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Remember, exact numbers aren’t always important. These numbers are to be used as a guide to getting in the proper number of exchanges. You can use this as a guide to plan your daily meals. The key is sticking to your minimums and maximums and getting in three meals and three snacks. In the pages that follow are easy-to-follow meal plans and eating suggestions to help you keep on the diet.
Carbohydrate exchanges for hormonal diet
Carbohydrates include vegetables, fruits, milk, and starches. As discussed in Chapter 2, not all carbohydrates are created equal. Fruits and vegetables are the best carbohydrates to eat. Carbohydrates that are rapidly digested cause insulin surges and disrupt hormonal balance.
Vegetables (Minimum 5, Maximum Unlimited)
One vegetable exchange yields 0–5 grams of carbohydrate, 0–2 grams of protein, zero fat, and 0–25 calories.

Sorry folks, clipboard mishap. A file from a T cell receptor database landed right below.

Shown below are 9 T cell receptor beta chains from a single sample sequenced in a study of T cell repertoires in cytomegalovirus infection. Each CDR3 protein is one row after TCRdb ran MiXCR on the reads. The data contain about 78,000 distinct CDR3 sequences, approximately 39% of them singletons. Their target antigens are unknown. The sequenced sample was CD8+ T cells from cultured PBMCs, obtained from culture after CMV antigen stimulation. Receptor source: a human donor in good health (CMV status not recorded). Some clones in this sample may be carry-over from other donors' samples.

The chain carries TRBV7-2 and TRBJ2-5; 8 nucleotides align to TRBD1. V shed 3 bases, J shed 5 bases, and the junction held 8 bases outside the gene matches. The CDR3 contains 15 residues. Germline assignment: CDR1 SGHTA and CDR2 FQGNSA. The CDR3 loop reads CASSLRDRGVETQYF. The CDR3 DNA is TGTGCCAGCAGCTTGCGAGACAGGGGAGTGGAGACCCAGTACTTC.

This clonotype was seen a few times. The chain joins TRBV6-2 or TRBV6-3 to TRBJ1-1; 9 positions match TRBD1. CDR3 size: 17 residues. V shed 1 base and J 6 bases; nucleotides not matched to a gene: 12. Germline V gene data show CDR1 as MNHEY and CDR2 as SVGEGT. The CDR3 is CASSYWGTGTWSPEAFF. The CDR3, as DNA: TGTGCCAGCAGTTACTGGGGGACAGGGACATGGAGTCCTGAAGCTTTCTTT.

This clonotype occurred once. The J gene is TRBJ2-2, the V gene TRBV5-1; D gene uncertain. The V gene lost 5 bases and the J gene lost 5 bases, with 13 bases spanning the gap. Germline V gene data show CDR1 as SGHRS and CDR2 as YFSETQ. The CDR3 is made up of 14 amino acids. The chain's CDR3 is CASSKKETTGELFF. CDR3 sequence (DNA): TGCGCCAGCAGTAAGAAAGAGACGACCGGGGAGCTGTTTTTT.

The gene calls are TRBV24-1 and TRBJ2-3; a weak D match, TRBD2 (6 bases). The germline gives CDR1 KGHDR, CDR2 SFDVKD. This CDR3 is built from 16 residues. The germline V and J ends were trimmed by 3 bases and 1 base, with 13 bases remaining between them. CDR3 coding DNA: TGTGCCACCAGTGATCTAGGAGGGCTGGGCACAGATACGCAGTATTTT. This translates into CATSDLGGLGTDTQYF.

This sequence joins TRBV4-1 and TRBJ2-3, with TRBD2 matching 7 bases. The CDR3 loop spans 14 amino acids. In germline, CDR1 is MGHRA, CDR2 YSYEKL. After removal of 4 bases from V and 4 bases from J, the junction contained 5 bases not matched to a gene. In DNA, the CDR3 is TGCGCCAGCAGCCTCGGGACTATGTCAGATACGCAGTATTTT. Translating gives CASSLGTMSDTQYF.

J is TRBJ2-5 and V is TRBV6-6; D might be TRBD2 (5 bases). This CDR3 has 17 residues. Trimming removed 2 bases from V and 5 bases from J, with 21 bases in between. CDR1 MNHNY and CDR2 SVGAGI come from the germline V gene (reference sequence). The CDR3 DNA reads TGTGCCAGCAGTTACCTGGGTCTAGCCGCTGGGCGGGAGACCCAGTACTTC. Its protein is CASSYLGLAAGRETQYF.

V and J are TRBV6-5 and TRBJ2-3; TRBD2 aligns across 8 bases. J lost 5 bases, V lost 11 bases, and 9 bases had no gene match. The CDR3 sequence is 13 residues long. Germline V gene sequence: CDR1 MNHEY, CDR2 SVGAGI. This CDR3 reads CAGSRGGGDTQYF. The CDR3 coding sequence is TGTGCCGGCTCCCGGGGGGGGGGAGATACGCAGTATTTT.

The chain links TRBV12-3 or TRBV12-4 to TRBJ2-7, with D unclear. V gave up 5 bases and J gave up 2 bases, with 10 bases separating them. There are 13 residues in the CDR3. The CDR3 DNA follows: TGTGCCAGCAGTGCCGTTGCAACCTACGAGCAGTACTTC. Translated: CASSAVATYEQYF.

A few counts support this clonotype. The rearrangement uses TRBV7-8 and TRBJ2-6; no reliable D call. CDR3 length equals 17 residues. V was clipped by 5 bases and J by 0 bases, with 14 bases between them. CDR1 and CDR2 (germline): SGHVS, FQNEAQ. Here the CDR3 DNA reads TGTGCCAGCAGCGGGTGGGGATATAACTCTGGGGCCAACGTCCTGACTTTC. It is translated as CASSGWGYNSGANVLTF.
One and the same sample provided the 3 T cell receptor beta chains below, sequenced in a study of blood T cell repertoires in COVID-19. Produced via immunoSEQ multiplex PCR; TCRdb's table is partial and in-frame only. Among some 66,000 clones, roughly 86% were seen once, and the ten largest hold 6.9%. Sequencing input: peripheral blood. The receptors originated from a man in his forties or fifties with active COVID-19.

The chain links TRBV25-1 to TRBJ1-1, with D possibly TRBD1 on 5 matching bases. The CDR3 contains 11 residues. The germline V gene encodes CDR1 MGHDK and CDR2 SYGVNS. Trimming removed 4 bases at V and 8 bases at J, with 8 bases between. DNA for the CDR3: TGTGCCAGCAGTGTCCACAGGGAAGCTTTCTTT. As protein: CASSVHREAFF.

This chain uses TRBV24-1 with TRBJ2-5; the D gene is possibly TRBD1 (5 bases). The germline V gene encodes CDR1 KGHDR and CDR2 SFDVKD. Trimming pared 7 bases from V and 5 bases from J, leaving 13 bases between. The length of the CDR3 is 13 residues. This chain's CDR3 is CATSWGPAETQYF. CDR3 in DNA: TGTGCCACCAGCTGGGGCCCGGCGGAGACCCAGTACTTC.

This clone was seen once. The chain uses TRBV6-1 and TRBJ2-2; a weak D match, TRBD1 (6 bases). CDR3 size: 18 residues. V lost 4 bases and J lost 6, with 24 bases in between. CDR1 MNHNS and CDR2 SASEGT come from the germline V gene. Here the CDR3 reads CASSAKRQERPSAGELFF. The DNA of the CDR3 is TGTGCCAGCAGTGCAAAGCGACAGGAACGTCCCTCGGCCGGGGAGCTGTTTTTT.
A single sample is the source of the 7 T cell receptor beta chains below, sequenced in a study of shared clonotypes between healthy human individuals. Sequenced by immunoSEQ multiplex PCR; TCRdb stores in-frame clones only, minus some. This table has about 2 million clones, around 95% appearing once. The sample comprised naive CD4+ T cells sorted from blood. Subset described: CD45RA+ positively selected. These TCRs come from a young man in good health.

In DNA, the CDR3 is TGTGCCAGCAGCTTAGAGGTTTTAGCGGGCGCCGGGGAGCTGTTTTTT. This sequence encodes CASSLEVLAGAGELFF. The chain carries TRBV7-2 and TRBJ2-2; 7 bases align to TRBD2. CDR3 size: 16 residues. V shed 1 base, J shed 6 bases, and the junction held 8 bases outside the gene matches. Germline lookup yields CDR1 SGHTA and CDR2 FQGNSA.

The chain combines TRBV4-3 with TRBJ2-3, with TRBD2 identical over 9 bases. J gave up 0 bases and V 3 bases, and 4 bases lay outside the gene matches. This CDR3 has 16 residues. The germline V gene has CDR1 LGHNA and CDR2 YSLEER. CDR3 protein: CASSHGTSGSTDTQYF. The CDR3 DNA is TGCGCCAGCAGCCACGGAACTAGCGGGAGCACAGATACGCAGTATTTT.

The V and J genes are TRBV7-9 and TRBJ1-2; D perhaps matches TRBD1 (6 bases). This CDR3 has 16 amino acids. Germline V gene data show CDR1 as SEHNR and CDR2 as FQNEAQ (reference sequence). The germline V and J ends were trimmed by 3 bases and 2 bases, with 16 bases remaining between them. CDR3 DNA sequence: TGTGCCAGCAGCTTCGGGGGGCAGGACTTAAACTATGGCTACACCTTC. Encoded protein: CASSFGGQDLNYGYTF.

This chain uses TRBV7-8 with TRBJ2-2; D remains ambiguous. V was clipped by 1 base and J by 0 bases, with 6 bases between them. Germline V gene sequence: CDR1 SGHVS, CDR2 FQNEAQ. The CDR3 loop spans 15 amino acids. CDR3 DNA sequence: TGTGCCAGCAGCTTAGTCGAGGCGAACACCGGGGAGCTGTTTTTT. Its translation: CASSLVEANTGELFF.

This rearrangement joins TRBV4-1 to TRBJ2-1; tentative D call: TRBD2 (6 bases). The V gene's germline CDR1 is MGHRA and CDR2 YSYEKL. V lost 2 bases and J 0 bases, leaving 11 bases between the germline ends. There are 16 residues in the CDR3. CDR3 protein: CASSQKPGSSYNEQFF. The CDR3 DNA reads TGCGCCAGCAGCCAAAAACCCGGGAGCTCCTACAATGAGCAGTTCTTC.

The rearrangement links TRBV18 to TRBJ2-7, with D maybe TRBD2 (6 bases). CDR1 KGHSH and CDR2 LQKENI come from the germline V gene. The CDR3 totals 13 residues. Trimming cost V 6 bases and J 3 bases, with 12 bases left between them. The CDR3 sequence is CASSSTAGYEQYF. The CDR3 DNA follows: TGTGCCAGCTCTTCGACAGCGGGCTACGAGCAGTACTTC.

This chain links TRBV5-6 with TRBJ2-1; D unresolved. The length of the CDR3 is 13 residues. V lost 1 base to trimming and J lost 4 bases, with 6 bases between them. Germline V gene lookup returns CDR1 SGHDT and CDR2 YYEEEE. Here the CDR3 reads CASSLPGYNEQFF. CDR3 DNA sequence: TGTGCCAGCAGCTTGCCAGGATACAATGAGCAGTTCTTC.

An exchange is one cup of fresh vegetables or one-half cup of cooked vegetables. Therefore, three vegetable exchanges have the same calorie content as one starch exchange. It is very difficult to overeat vegetables. This explains why they are unlimited on the Hormonal Health Diet. Besides, all that fiber contributes to early satiety before you can possibly overeat on vegetables!
Fruit (Minimum 5, Maximum Unlimited)
One fruit exchange yields 15 grams of carbohydrate, zero protein and fat, and about 60 calories.